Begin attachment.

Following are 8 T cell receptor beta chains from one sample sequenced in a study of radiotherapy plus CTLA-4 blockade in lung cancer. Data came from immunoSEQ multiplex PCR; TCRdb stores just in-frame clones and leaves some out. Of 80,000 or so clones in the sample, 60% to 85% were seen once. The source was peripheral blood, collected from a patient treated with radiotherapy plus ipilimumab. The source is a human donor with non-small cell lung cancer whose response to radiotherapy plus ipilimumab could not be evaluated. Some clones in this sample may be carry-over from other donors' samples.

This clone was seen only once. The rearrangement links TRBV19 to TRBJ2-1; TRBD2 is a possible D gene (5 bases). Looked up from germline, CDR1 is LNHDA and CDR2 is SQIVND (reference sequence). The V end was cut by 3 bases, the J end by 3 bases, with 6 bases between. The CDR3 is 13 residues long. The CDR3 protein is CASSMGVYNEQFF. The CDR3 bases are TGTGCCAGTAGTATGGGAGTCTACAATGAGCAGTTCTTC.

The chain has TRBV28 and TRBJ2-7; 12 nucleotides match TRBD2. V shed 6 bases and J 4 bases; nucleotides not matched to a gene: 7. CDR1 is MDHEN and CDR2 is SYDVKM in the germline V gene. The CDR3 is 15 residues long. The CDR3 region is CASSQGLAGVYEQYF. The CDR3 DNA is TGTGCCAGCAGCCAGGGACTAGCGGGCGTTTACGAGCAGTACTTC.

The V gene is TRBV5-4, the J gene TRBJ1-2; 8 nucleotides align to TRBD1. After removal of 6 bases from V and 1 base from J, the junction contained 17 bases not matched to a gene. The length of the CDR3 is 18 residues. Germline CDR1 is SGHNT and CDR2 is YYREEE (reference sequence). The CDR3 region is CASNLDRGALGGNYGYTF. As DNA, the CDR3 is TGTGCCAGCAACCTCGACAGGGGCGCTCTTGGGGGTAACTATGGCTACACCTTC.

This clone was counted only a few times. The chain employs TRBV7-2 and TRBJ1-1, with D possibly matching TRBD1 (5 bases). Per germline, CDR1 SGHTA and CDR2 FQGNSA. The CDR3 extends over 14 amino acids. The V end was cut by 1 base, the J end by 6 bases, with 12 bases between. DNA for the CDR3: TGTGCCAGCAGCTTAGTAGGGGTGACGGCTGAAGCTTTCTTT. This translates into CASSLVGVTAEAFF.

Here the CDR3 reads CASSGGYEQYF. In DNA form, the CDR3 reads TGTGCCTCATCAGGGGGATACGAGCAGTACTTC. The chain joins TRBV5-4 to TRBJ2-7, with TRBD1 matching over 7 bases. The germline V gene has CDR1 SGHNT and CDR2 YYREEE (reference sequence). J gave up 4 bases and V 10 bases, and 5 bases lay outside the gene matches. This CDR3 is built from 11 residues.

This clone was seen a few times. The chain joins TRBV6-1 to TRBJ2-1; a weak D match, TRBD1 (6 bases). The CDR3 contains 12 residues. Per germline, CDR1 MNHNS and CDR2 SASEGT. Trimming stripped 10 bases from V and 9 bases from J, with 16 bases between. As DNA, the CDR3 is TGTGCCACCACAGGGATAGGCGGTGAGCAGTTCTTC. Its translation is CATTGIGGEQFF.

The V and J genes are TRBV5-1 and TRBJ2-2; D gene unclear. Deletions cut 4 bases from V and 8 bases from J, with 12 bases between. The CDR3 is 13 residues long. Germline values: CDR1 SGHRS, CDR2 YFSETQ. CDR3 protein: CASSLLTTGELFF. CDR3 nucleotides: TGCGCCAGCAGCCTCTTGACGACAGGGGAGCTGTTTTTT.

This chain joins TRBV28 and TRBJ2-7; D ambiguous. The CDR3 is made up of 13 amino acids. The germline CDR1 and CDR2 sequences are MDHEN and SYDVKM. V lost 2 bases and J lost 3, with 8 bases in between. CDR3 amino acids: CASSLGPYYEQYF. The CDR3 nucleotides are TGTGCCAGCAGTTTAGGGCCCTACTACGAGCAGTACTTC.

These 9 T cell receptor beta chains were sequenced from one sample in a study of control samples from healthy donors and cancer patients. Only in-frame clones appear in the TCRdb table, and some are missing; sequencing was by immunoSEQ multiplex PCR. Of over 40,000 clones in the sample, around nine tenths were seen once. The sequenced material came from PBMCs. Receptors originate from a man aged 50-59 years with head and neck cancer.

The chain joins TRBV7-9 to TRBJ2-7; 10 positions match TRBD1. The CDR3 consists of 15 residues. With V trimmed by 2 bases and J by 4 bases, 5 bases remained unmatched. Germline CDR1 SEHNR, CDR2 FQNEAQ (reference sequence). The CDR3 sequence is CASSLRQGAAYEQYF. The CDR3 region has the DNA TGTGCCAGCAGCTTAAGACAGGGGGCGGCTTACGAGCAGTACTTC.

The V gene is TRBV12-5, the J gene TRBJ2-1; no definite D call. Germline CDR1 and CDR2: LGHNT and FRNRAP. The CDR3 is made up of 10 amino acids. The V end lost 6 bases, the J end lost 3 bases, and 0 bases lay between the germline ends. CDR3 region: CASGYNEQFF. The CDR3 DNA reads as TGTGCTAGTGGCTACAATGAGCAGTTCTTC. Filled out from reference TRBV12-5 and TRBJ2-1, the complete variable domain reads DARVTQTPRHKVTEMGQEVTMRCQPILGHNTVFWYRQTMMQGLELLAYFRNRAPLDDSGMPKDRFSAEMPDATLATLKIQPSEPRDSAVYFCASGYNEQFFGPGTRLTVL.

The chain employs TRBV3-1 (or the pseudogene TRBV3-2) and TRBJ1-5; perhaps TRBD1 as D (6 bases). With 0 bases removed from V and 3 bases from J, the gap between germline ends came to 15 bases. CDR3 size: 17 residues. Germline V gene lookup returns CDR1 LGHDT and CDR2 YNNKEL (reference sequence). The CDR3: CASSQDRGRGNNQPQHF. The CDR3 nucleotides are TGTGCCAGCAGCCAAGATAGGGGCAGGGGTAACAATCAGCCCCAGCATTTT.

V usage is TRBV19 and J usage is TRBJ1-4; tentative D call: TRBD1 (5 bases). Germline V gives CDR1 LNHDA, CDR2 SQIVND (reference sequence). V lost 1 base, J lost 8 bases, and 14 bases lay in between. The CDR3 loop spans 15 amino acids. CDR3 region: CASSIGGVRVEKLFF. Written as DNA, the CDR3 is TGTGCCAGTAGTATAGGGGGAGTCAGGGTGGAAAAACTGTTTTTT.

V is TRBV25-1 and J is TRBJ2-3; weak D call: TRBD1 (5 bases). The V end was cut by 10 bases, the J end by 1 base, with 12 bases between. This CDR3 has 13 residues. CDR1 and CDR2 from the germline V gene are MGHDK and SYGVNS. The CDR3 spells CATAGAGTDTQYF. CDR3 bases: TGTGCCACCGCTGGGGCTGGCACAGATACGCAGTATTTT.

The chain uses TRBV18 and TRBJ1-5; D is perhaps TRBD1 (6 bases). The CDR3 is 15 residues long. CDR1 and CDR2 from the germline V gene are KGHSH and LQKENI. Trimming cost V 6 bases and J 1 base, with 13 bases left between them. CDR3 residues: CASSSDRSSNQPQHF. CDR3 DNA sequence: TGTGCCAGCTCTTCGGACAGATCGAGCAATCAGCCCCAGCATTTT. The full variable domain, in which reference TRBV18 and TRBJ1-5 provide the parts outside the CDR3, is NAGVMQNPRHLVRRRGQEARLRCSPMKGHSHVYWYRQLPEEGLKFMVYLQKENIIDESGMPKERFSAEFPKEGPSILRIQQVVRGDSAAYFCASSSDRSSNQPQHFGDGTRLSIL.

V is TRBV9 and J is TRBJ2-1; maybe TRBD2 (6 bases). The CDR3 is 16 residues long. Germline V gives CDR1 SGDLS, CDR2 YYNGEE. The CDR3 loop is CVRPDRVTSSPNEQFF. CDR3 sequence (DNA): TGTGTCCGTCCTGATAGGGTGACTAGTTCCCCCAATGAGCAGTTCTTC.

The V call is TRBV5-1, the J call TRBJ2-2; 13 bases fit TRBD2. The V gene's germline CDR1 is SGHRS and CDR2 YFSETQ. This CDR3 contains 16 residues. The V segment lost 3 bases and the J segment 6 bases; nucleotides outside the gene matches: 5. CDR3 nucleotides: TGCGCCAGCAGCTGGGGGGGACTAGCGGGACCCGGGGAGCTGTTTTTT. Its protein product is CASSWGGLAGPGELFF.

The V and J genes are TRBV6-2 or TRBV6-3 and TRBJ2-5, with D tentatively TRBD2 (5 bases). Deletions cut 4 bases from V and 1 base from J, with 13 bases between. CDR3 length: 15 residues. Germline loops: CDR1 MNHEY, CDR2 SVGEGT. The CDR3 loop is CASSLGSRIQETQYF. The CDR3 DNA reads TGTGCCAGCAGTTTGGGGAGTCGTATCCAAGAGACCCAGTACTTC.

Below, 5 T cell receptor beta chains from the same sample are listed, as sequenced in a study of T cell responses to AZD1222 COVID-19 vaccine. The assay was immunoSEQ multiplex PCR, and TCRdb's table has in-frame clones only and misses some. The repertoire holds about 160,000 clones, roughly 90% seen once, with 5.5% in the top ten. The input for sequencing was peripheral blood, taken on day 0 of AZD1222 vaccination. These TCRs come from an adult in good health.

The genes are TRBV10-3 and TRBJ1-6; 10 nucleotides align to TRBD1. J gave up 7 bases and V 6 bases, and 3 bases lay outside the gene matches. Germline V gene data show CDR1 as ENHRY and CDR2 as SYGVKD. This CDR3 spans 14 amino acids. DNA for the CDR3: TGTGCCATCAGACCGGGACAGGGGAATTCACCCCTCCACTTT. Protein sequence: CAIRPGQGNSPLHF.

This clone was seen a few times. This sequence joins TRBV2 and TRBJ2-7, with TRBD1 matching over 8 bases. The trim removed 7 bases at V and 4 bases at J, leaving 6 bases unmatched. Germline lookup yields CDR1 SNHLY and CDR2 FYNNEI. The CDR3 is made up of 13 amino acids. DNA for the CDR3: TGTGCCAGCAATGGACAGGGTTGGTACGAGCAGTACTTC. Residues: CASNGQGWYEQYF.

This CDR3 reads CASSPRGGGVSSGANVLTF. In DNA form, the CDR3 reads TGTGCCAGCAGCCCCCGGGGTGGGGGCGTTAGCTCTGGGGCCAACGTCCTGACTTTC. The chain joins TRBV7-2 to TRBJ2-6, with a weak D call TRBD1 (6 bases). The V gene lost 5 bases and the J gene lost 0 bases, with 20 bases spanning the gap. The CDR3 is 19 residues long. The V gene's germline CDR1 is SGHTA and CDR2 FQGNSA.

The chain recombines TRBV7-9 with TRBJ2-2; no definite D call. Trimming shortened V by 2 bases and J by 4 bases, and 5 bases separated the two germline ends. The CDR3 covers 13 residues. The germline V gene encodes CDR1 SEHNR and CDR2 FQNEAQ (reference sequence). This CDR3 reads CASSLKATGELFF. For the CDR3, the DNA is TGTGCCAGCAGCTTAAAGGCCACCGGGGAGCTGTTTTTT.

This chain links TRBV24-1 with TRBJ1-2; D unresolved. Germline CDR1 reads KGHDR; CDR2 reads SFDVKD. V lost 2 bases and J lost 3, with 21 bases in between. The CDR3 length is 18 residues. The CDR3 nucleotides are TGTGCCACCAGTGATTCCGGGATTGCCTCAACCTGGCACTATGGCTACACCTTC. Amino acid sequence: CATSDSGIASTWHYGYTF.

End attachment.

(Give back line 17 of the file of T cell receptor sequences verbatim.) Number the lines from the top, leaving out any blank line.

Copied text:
V is TRBV9 and J is TRBJ2-1; maybe TRBD2 (6 bases). The CDR3 is 16 residues long. Germline V gives CDR1 SGDLS, CDR2 YYNGEE. The CDR3 loop is CVRPDRVTSSPNEQFF. CDR3 sequence (DNA): TGTGTCCGTCCTGATAGGGTGACTAGTTCCCCCAATGAGCAGTTCTTC.